Pac-10 internal affairs: Utah will reveal who the Beavers really are
Posted by ESPN.com's Ted Miller
Getting deep into this week's games.
Oregon State's real test is Utah: The massive, shocking upset is a staple of college football and its frequency relative to other sports is one of the reasons we love the game so much. The issues for Oregon State is whether there's an encore for its win over top-ranked USC. Follow a victory over USC with a win at No. 15 Utah, and the Beavers figure to be the first two-loss team to enter the national polls. Or they can lose and retreat to the muddle of the middle-50 teams, their 15 minutes of 2008 fame over. The key for the Beavers will be the run game. Can Jacquizz Rodgers slash and dash against the Utes like he did against the Trojans? Most would say why not? But it's tougher going on the road, and Utah's run defense is stout. It ranks fifth in the nation and yields just 60 yards per game and 2.0 yards per rush. Oh, by the way, the Utes also have the best secondary in the Mountain West Conference, so passing won't be easy either against the nation's No. 5 overall defense (223.4 yards per game).
USC goes blue collar: The demotion of sophomore defensive end Everson Griffen and the likely decreased carries for sophomore tailback Joe McKnight may suggest that a true culture of competition is back at USC. Griffen and McKnight were both marquee recruits even among the Trojans superstar recruiting classes and both are exceptional physical talents. But the production -- and in Griffen's case, consistent effort -- hasn't been there. Griffen has just seven tackles and a sack thus far. His backup, Clay Matthews, a former walk-on, has 17 tackles, two sacks and two fumble recoveries. So who should start? As for McKnight, he's been spectacular at times and seemed to break through against Ohio State, but Stafon Johnson, C.J. Gable and Allen Bradford each are more complete players and are far more likely to run north-south and get tough yards. Oregon's defensive scheme is to gang up on the run and force teams to throw into its talented secondary. But it's possible the Trojans will want to play some smash-mouth at home and take out their anger, which might mean less McKnight.
Stanford needs ball control: The injury report tells you what you need to know about the Stanford offense: Running back Toby Gerhart (concussion) will play at Notre Dame but wide receiver Richard Sherman (knee) will not. With its most talented receiver again on the sidelines, the Cardinal will need to lean on its dramatically improved running game, with the capable Anthony Kimble spelling Gerhart at times. The Fighting Irish defense is mostly bend-but-don't break, surrendering yards (385 ypg) but not a whole lot of points (18.5 ppg), but it's hardly dominant against the run (134 ypg). While Stanford is grinding it out, it also is keeping the Irish offense and rapidly improving quarterback Jimmy Clausen -- 20-for-35, 275-yards, three touchdowns in a win over Purdue -- on the sidelines and away from the Cardinal's suspect secondary.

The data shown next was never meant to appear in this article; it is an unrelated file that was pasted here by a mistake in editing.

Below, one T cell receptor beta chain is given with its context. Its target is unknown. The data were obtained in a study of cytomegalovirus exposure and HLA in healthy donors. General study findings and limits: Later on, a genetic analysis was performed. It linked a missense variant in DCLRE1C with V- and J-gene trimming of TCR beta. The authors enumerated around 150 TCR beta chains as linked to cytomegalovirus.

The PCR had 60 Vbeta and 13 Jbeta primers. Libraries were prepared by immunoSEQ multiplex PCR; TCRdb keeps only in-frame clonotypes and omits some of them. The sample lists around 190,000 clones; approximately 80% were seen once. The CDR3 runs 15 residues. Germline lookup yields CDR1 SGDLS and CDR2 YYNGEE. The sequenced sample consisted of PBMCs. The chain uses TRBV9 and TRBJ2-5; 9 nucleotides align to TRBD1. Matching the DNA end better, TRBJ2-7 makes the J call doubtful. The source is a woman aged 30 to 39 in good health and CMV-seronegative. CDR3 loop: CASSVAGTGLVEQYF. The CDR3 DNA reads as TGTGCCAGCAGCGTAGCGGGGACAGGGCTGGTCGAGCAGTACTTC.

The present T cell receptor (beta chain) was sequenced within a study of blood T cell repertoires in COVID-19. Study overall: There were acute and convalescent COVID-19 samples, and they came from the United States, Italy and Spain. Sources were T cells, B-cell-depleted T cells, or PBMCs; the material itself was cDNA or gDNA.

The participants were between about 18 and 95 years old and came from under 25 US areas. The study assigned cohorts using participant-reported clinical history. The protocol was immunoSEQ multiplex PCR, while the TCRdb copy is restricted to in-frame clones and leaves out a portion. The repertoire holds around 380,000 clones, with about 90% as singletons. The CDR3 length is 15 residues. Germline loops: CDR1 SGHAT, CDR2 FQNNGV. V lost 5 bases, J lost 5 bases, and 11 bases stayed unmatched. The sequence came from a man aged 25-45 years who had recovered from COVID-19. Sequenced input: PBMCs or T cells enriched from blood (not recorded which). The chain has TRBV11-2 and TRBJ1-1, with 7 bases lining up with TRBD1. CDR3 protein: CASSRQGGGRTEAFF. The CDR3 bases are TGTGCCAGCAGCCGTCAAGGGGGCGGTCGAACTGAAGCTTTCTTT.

Is Arizona State really going to run? Sun Devils coach Dennis Erickson is a wily sort, and he's not above using the media for his purposes. This week he told reporters that his offense must run the football, period, and that if he had one regret he wished he'd run more against Georgia. For real? The Sun Devils ran 19 times and gained four yards against the Bulldogs, so Erickson is almost saying he'd rather bang his head against a wall 25 times rather than 19 times. And consider that, just three weeks ago before the Stanford game, Erickson told reporters that, "Right now, philosophically, we're going to come out flinging it." Then they came out and ran 36 times and passed 36 times. Sure, the return of speedy running back Keegan Herring will help the Sun Devils' anemic -- last in the Pac-10, 110th in the nation -- running attack, but this offense with Rudy Carpenter out front prefers to "fling" it. It is notable, however, that Cal is playing very good pass defense: It's ranked 11th in the nation in pass efficiency defense and leads the Pac-10 with eight INTs.
I have no feel for Cal's reopened QB competition, and maybe that's the point: How many teams opt for a high-profile QB controversy after a 42-7 victory with a critical game the next weekend? That's what Cal coach Jeff Tedford did by announcing that starter Kevin Riley, a sophomore, would need to fight off a challenge from senior Nate Longshore, who's started 26 career games, during practices this week. Tedford's official explanation is the offense has been starting slowly the past few games, and Riley has been inconsistent of late. He completed just 6 for 13 passes for 59 yards and a touchdown against Colorado State, one of two games this year when he's passed for less than 60 yards. In fact, Riley hasn't looked good since the season-opening win over Michigan State, when Longshore seemed to hammer the final nails into his QB coffin by tossing two interceptions, one of which was returned for a TD. Tedford said it looks like Riley is pressing, which was something Longshore often did as well. One possible explanation: Riley may need the competitive pressure in practice to thrive. Or maybe Longshore is legitimately winning back his coaches' favor. Guess we'll see on Saturday, eh?